Paula Madison shocked her colleagues when she walked away from television in October, 2011. She was 58 and an executive vice president at NBC.
"I wanted to find my family," she told me. "I knew that everything I had done, from majoring in black studies at Vassar College to studying the Caribbean and China, then being a reporter and developing my world view, all of this, I realize was getting me ready for something."
It was getting her ready to report the greatest story of her life. Her own.
Paula Williams Madison and her brothers Elrick and Howard grew up in Harlem, raised by their immigrant single mother Nell Vera Lowe. There was a time when they depended on welfare to get by. Paula recalls a lecture from her mother. "I came home from elementary school one day and handed my mother my grade card. She told me 'I did not come to this country for you to get a B. I came to this country for you to be wealthy.'"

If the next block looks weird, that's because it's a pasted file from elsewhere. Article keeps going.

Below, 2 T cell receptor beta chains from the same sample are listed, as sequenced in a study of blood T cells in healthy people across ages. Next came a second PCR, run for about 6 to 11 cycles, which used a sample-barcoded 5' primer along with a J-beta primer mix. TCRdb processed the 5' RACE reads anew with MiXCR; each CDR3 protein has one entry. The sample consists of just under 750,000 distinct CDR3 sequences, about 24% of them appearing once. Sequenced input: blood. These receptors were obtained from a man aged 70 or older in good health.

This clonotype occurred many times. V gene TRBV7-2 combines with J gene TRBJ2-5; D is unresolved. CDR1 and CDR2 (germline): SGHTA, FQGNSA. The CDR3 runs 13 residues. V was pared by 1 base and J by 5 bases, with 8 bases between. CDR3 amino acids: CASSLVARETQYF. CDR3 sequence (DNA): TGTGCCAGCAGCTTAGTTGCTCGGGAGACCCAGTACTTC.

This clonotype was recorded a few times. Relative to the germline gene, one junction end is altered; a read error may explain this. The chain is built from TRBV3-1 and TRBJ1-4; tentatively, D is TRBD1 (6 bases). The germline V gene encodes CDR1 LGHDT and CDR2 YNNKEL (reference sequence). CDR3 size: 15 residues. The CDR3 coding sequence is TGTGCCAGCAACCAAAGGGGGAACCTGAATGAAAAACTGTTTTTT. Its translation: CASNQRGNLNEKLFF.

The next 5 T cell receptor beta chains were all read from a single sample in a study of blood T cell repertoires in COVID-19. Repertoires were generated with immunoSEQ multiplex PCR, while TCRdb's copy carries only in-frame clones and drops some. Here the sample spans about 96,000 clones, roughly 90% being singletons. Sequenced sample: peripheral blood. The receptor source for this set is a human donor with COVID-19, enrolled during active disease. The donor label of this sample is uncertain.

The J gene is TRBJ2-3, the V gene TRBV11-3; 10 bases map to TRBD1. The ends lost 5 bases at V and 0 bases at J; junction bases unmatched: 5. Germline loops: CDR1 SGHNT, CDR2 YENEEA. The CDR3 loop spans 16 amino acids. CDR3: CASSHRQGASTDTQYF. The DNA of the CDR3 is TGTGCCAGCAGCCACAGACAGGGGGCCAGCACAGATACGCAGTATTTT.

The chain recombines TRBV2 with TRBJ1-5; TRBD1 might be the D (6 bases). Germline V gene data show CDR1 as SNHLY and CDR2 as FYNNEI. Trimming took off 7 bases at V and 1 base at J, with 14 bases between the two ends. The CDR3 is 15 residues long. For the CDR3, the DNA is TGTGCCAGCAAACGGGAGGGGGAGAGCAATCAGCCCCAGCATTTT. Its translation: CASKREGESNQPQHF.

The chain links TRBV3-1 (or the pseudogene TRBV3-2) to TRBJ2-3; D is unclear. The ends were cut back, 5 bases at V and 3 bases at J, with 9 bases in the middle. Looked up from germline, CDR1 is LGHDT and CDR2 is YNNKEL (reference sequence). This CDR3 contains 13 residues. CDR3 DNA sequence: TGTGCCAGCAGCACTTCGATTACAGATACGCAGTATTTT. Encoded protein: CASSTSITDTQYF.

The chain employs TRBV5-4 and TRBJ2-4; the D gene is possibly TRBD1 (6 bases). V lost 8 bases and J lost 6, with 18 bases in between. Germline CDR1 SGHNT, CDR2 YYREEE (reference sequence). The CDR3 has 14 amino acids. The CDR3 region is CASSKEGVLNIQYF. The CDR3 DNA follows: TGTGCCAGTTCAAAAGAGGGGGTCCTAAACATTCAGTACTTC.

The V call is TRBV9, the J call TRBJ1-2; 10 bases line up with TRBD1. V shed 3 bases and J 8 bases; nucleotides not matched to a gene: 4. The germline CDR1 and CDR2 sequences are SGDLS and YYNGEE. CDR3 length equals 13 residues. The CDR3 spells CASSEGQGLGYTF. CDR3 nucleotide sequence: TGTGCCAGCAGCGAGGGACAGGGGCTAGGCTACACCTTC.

It was an extraordinary vision with, it turns out, deep roots. Paula and her brothers didn't look like most black people in Harlem. They had no relatives there. There was something different about their facial features.